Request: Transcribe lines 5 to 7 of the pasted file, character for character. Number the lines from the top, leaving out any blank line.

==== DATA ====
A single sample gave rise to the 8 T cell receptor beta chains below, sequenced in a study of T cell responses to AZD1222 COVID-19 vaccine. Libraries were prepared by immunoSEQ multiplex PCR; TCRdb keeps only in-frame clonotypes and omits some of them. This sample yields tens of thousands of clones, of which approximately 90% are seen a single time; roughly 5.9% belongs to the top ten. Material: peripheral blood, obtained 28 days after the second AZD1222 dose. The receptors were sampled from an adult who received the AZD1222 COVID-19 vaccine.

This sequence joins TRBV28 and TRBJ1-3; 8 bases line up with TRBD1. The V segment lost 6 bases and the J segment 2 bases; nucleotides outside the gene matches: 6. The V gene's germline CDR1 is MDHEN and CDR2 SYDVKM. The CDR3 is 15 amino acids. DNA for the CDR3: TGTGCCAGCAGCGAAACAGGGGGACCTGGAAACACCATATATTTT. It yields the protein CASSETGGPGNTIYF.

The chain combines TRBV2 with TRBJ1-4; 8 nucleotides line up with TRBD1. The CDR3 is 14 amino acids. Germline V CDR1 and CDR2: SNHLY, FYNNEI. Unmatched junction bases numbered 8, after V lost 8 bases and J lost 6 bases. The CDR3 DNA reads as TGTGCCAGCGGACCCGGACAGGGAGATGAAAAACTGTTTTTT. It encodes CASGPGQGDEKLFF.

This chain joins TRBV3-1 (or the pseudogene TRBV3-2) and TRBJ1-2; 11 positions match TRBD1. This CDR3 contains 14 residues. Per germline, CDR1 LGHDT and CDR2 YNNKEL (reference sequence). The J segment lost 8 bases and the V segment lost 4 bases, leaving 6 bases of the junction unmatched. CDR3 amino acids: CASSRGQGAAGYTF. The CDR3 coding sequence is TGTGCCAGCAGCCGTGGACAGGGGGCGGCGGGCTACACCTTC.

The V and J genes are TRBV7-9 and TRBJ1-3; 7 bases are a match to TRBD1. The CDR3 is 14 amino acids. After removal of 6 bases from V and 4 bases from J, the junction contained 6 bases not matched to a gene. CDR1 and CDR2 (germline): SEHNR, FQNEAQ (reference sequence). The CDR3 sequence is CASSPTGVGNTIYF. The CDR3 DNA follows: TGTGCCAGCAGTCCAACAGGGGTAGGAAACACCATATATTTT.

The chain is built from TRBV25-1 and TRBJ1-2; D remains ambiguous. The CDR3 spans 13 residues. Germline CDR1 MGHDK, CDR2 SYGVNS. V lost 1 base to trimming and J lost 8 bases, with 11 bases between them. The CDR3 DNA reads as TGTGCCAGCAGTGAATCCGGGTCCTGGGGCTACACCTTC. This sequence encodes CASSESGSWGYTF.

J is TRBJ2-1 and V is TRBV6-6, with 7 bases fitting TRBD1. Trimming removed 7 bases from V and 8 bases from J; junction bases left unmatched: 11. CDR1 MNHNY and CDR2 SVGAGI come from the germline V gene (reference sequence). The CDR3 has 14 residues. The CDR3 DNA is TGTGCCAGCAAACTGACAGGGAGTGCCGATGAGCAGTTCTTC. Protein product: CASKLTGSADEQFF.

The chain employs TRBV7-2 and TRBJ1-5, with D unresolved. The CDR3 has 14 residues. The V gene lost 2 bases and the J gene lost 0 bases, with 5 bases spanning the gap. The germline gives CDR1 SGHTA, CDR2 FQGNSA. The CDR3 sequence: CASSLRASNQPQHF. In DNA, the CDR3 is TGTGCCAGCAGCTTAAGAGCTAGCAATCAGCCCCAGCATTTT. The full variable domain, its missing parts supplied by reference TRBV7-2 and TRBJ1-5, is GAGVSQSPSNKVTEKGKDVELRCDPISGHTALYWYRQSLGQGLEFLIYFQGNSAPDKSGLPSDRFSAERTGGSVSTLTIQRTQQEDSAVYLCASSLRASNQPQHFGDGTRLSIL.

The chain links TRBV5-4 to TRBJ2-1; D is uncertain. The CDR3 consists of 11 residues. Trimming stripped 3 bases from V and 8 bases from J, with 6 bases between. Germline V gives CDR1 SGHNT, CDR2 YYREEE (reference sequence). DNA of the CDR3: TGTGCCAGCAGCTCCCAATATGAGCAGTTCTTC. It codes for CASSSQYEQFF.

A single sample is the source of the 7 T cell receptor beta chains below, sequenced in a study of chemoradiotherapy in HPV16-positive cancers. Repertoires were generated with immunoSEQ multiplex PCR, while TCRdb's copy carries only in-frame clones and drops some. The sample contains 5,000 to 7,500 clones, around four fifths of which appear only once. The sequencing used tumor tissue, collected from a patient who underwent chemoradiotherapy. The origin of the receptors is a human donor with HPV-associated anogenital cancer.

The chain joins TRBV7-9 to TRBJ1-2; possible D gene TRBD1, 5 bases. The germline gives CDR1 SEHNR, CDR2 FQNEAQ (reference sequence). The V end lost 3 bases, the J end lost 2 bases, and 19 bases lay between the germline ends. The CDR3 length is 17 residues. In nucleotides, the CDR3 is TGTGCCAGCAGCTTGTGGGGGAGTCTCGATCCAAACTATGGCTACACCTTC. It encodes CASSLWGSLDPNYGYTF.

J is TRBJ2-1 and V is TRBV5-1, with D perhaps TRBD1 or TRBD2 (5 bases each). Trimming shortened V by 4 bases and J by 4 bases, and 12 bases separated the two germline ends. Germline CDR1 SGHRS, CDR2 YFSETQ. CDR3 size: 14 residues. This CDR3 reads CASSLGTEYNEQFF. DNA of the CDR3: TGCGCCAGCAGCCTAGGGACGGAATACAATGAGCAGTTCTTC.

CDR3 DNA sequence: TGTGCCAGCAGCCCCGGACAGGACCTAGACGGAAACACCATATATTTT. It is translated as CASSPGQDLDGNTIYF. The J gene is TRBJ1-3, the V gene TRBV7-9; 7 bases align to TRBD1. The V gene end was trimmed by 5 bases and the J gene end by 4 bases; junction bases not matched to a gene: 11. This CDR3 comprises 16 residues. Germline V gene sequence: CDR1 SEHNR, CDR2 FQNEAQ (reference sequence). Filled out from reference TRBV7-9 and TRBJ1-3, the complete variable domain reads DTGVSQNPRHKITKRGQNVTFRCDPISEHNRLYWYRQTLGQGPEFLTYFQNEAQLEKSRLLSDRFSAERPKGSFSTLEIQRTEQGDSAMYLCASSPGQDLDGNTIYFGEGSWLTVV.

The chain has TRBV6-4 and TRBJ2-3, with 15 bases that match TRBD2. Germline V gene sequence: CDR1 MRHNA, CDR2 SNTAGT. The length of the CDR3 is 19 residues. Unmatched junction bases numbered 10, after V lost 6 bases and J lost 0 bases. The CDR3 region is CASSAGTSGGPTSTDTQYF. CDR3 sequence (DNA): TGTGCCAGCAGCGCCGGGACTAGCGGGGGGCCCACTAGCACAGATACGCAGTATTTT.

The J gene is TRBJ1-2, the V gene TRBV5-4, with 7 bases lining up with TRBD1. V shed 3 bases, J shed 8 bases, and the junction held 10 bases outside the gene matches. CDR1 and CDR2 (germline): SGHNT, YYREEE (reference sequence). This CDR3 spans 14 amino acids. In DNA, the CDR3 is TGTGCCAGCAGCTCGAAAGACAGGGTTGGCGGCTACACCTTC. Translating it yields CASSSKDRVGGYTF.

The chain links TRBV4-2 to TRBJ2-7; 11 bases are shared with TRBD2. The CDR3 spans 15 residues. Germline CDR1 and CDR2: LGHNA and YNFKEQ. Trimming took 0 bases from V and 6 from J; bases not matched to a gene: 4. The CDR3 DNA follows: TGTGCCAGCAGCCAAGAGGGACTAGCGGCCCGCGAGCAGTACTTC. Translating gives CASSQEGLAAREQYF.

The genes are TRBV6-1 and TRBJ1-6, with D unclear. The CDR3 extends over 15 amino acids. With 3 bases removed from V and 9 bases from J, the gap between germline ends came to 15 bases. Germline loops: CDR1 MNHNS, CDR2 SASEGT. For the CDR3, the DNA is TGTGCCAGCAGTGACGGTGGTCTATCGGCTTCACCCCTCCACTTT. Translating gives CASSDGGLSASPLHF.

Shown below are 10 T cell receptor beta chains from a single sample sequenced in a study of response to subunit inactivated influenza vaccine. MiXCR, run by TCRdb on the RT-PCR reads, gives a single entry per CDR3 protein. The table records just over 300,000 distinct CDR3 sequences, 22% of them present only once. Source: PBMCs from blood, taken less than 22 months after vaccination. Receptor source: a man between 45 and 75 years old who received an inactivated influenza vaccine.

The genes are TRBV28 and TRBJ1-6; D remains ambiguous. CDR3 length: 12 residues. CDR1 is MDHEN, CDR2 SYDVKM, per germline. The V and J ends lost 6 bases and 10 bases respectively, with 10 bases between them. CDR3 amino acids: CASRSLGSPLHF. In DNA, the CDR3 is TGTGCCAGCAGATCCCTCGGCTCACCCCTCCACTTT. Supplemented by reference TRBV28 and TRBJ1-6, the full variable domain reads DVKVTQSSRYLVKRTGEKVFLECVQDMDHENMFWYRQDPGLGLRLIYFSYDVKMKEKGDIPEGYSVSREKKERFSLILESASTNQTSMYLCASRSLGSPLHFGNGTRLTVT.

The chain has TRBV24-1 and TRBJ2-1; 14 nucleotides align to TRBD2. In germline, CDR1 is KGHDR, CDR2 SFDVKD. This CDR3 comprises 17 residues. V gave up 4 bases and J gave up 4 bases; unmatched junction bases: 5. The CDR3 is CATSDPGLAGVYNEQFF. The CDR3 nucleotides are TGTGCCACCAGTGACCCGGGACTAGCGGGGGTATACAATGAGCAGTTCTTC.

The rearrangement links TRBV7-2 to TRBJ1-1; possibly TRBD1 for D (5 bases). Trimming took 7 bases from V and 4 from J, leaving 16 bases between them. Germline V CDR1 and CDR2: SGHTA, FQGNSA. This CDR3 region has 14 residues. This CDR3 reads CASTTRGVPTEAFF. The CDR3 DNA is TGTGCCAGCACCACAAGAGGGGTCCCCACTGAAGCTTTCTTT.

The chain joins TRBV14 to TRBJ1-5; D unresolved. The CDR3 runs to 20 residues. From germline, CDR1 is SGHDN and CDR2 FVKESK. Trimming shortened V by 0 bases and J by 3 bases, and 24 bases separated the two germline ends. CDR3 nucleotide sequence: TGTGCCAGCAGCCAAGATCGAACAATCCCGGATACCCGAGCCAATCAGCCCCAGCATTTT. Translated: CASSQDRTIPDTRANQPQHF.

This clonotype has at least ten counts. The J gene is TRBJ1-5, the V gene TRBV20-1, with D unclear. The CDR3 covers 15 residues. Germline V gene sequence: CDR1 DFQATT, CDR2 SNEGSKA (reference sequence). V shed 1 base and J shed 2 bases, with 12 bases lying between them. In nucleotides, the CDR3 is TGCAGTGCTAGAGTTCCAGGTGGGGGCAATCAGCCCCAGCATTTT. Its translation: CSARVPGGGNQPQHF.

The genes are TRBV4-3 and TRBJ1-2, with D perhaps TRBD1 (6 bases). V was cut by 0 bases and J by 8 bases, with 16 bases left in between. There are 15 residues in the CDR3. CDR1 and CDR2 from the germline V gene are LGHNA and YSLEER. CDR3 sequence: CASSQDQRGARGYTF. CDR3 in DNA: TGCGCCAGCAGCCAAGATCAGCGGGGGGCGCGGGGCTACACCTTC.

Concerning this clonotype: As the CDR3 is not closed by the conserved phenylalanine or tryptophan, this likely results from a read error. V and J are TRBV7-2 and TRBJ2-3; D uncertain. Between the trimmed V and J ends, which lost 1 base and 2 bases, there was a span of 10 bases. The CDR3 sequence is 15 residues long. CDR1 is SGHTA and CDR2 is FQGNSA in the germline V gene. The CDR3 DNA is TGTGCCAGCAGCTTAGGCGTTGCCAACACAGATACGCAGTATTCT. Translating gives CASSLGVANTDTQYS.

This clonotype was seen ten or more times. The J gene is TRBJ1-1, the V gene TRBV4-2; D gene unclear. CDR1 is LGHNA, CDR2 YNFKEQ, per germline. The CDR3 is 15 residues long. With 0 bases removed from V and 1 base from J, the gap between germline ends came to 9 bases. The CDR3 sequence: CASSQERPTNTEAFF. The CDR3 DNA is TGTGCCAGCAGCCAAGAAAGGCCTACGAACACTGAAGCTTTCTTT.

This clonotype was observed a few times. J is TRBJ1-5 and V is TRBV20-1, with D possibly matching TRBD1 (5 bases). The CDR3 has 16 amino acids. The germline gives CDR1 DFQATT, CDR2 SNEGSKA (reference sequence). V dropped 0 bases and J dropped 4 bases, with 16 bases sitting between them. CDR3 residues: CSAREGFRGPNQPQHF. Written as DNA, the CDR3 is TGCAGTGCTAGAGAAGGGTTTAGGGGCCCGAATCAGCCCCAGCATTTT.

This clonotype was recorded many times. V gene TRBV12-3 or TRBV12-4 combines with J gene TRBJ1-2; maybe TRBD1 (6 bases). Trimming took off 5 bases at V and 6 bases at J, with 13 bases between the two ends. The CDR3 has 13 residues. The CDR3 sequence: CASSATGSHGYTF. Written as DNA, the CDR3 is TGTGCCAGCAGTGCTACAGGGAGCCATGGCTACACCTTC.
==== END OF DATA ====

The V and J genes are TRBV7-9 and TRBJ1-3; 7 bases are a match to TRBD1. The CDR3 is 14 amino acids. After removal of 6 bases from V and 4 bases from J, the junction contained 6 bases not matched to a gene. CDR1 and CDR2 (germline): SEHNR, FQNEAQ (reference sequence). The CDR3 sequence is CASSPTGVGNTIYF. The CDR3 DNA follows: TGTGCCAGCAGTCCAACAGGGGTAGGAAACACCATATATTTT.

The chain is built from TRBV25-1 and TRBJ1-2; D remains ambiguous. The CDR3 spans 13 residues. Germline CDR1 MGHDK, CDR2 SYGVNS. V lost 1 base to trimming and J lost 8 bases, with 11 bases between them. The CDR3 DNA reads as TGTGCCAGCAGTGAATCCGGGTCCTGGGGCTACACCTTC. This sequence encodes CASSESGSWGYTF.

J is TRBJ2-1 and V is TRBV6-6, with 7 bases fitting TRBD1. Trimming removed 7 bases from V and 8 bases from J; junction bases left unmatched: 11. CDR1 MNHNY and CDR2 SVGAGI come from the germline V gene (reference sequence). The CDR3 has 14 residues. The CDR3 DNA is TGTGCCAGCAAACTGACAGGGAGTGCCGATGAGCAGTTCTTC. Protein product: CASKLTGSADEQFF.